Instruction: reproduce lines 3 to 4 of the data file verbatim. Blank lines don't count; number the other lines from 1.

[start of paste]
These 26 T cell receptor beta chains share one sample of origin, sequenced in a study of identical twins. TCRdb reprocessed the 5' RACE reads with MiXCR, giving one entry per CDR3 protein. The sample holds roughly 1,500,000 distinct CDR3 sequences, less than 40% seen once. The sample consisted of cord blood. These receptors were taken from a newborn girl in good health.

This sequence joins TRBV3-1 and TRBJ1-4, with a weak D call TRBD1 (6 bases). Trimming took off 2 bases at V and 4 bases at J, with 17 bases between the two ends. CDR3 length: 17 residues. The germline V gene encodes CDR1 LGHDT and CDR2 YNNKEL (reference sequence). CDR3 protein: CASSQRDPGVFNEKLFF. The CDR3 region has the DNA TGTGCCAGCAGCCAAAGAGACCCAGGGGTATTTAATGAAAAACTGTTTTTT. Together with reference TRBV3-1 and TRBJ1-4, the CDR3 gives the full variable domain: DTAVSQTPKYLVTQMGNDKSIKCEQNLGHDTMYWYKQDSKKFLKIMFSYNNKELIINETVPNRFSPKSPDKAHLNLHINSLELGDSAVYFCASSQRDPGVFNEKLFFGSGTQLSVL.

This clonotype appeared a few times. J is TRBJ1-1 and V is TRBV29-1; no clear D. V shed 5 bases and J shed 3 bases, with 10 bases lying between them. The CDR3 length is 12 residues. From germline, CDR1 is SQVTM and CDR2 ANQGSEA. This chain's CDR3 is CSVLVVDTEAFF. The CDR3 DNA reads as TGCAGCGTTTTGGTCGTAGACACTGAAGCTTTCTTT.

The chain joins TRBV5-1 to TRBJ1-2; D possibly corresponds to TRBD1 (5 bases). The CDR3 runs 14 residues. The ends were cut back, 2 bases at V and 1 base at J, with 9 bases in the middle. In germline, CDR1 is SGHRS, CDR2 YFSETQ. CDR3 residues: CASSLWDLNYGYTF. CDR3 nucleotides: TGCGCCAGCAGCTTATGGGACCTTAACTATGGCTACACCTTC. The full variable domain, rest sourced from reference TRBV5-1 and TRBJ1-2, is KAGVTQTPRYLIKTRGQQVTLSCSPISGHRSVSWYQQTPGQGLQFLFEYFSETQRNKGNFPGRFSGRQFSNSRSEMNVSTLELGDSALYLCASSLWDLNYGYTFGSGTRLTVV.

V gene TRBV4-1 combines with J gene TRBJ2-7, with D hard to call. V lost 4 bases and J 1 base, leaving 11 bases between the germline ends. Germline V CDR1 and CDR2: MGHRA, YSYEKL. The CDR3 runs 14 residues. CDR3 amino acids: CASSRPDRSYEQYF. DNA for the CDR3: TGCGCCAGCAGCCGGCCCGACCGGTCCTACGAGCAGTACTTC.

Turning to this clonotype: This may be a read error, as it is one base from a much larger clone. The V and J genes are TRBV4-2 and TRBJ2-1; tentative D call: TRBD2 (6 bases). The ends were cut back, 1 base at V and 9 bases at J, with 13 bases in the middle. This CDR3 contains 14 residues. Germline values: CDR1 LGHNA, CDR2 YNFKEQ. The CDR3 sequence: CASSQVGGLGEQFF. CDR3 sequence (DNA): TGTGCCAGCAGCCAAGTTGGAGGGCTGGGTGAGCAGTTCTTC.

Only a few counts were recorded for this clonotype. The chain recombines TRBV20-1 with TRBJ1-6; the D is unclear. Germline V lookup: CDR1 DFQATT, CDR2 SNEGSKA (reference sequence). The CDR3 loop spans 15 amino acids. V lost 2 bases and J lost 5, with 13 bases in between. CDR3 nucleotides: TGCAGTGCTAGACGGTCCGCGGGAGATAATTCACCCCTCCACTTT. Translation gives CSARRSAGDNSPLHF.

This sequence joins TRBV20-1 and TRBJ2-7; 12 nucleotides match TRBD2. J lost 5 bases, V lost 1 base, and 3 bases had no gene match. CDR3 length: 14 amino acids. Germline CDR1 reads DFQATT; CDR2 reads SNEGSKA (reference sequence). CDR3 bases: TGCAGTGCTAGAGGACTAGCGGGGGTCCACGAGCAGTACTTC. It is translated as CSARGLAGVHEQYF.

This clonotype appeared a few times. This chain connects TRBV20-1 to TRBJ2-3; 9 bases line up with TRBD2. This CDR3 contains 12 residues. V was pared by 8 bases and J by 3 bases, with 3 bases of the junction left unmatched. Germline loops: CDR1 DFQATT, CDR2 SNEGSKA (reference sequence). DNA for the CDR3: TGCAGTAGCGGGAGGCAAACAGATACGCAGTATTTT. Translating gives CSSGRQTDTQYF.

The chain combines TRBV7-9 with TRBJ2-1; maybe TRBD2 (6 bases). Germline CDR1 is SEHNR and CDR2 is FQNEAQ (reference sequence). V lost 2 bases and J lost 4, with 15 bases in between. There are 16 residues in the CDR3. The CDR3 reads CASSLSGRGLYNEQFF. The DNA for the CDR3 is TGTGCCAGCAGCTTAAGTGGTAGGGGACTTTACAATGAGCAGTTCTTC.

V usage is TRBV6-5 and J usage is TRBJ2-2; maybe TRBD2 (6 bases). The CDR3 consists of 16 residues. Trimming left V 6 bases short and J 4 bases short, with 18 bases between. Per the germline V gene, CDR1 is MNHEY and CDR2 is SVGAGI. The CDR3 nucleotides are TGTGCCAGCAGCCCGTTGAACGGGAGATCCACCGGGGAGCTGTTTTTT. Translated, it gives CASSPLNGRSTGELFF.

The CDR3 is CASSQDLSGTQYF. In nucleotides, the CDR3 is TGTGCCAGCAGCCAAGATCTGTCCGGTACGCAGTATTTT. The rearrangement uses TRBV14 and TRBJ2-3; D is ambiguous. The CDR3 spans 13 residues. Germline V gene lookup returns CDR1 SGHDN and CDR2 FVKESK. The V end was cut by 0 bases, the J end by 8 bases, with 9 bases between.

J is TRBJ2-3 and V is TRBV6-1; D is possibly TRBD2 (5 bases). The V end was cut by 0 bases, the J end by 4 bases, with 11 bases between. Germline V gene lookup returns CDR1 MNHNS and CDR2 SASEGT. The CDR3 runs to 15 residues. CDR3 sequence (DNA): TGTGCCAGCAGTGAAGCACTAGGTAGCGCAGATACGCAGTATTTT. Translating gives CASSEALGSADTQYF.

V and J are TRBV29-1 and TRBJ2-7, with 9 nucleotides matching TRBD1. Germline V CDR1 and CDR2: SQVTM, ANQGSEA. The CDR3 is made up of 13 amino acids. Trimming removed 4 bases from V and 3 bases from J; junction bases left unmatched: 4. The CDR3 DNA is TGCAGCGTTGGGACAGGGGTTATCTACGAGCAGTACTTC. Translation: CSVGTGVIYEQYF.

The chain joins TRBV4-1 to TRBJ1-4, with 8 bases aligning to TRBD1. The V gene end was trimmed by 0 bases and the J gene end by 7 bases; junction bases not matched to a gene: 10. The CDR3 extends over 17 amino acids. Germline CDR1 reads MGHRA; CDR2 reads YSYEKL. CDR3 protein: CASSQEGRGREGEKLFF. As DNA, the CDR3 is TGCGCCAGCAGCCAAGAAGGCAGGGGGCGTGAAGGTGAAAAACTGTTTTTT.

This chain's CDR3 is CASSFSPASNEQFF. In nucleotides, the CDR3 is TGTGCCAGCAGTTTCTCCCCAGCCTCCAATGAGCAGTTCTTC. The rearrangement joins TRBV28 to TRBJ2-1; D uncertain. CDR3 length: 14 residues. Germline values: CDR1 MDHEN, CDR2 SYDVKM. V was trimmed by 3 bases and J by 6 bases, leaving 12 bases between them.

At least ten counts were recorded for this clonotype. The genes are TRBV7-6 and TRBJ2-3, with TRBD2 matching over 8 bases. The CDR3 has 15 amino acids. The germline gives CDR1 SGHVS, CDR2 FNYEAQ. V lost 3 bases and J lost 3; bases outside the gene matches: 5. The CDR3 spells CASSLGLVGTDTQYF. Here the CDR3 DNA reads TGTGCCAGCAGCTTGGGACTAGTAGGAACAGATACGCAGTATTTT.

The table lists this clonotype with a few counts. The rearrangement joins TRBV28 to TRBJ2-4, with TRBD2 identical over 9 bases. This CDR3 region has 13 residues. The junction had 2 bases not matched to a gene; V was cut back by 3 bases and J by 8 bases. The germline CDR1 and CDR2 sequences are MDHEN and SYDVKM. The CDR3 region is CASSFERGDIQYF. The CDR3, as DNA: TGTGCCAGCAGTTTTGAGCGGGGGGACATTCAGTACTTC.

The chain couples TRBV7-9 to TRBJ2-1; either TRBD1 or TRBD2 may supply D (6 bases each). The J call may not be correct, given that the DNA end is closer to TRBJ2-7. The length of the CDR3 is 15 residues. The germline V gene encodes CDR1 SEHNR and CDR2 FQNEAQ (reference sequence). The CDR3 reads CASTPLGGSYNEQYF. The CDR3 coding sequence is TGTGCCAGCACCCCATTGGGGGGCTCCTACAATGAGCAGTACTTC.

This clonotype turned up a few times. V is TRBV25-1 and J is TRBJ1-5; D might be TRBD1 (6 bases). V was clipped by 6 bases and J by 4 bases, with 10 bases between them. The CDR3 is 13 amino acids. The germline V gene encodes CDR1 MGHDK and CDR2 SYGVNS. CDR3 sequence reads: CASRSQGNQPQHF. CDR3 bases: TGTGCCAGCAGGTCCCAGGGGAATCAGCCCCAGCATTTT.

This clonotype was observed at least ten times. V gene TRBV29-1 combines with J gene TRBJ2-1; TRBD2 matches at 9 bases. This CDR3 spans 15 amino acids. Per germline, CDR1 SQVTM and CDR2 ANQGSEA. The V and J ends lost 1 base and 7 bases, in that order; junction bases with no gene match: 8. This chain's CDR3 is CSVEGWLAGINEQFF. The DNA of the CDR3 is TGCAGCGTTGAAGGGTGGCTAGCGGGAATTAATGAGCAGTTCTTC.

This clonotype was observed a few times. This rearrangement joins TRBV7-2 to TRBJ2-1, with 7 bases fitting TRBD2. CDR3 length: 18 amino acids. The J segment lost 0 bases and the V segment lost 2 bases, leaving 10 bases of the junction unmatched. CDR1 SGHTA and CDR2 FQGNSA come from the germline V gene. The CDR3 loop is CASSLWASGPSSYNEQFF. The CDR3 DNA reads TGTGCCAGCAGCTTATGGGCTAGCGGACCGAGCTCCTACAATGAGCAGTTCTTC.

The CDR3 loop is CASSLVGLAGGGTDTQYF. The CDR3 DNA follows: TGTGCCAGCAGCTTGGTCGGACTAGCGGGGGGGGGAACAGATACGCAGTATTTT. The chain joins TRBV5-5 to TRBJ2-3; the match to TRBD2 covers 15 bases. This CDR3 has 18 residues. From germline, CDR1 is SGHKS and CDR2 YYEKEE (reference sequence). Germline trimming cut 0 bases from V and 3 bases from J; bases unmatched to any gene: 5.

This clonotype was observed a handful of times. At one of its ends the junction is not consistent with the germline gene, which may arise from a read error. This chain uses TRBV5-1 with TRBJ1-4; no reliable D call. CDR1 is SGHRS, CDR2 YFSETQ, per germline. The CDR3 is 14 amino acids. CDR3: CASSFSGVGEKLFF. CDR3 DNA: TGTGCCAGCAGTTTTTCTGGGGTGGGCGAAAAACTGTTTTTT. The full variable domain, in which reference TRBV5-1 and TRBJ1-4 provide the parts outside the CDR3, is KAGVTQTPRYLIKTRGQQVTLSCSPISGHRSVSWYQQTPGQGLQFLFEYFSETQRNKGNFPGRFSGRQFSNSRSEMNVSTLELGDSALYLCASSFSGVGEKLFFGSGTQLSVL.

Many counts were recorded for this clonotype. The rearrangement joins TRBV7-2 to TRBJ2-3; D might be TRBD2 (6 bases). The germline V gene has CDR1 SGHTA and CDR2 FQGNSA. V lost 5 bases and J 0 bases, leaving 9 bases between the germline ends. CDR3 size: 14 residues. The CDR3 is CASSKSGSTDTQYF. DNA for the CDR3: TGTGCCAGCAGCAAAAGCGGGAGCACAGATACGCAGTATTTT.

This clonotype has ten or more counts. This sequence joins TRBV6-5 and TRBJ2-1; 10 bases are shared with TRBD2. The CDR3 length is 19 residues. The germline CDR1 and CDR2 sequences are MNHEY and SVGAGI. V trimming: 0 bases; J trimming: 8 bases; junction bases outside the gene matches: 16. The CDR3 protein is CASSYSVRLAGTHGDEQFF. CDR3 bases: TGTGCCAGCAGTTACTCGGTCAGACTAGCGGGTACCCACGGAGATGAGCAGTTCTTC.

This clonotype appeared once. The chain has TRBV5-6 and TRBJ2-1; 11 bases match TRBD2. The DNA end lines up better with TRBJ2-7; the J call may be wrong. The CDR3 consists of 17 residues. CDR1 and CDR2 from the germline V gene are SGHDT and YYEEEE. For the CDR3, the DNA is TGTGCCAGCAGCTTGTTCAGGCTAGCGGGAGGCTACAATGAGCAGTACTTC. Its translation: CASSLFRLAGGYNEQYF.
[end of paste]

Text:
This clonotype appeared a few times. J is TRBJ1-1 and V is TRBV29-1; no clear D. V shed 5 bases and J shed 3 bases, with 10 bases lying between them. The CDR3 length is 12 residues. From germline, CDR1 is SQVTM and CDR2 ANQGSEA. This chain's CDR3 is CSVLVVDTEAFF. The CDR3 DNA reads as TGCAGCGTTTTGGTCGTAGACACTGAAGCTTTCTTT.

The chain joins TRBV5-1 to TRBJ1-2; D possibly corresponds to TRBD1 (5 bases). The CDR3 runs 14 residues. The ends were cut back, 2 bases at V and 1 base at J, with 9 bases in the middle. In germline, CDR1 is SGHRS, CDR2 YFSETQ. CDR3 residues: CASSLWDLNYGYTF. CDR3 nucleotides: TGCGCCAGCAGCTTATGGGACCTTAACTATGGCTACACCTTC. The full variable domain, rest sourced from reference TRBV5-1 and TRBJ1-2, is KAGVTQTPRYLIKTRGQQVTLSCSPISGHRSVSWYQQTPGQGLQFLFEYFSETQRNKGNFPGRFSGRQFSNSRSEMNVSTLELGDSALYLCASSLWDLNYGYTFGSGTRLTVV.